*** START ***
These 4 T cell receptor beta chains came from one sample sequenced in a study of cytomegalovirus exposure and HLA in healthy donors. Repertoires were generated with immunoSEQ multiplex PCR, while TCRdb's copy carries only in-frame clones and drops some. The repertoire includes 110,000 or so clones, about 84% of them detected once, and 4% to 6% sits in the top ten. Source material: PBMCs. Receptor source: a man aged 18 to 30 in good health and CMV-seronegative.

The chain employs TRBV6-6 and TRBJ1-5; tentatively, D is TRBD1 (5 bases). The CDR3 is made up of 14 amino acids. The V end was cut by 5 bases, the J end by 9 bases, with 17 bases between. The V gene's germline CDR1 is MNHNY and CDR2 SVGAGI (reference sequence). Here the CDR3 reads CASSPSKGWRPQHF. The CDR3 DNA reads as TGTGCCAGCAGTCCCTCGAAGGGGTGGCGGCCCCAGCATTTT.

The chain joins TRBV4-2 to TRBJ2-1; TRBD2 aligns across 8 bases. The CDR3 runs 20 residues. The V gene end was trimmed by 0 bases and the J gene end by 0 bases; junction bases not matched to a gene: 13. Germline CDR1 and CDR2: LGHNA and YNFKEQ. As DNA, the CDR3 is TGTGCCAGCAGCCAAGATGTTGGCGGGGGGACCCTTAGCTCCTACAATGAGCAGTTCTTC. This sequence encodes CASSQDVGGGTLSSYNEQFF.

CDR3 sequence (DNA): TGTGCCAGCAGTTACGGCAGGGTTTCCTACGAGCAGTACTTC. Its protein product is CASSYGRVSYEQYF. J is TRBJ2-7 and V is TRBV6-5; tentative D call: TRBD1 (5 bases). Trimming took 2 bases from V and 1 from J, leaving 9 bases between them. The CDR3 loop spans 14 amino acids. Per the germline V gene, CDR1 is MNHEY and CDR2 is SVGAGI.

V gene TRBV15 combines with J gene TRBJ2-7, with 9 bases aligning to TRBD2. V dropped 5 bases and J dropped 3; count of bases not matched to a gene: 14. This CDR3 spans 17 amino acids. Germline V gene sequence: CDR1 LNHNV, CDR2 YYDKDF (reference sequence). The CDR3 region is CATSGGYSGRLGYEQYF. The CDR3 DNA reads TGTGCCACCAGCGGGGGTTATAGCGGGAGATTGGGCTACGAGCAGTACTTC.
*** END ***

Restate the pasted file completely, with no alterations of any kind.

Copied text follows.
These 4 T cell receptor beta chains came from one sample sequenced in a study of cytomegalovirus exposure and HLA in healthy donors. Repertoires were generated with immunoSEQ multiplex PCR, while TCRdb's copy carries only in-frame clones and drops some. The repertoire includes 110,000 or so clones, about 84% of them detected once, and 4% to 6% sits in the top ten. Source material: PBMCs. Receptor source: a man aged 18 to 30 in good health and CMV-seronegative.

The chain employs TRBV6-6 and TRBJ1-5; tentatively, D is TRBD1 (5 bases). The CDR3 is made up of 14 amino acids. The V end was cut by 5 bases, the J end by 9 bases, with 17 bases between. The V gene's germline CDR1 is MNHNY and CDR2 SVGAGI (reference sequence). Here the CDR3 reads CASSPSKGWRPQHF. The CDR3 DNA reads as TGTGCCAGCAGTCCCTCGAAGGGGTGGCGGCCCCAGCATTTT.

The chain joins TRBV4-2 to TRBJ2-1; TRBD2 aligns across 8 bases. The CDR3 runs 20 residues. The V gene end was trimmed by 0 bases and the J gene end by 0 bases; junction bases not matched to a gene: 13. Germline CDR1 and CDR2: LGHNA and YNFKEQ. As DNA, the CDR3 is TGTGCCAGCAGCCAAGATGTTGGCGGGGGGACCCTTAGCTCCTACAATGAGCAGTTCTTC. This sequence encodes CASSQDVGGGTLSSYNEQFF.

CDR3 sequence (DNA): TGTGCCAGCAGTTACGGCAGGGTTTCCTACGAGCAGTACTTC. Its protein product is CASSYGRVSYEQYF. J is TRBJ2-7 and V is TRBV6-5; tentative D call: TRBD1 (5 bases). Trimming took 2 bases from V and 1 from J, leaving 9 bases between them. The CDR3 loop spans 14 amino acids. Per the germline V gene, CDR1 is MNHEY and CDR2 is SVGAGI.

V gene TRBV15 combines with J gene TRBJ2-7, with 9 bases aligning to TRBD2. V dropped 5 bases and J dropped 3; count of bases not matched to a gene: 14. This CDR3 spans 17 amino acids. Germline V gene sequence: CDR1 LNHNV, CDR2 YYDKDF (reference sequence). The CDR3 region is CATSGGYSGRLGYEQYF. The CDR3 DNA reads TGTGCCACCAGCGGGGGTTATAGCGGGAGATTGGGCTACGAGCAGTACTTC.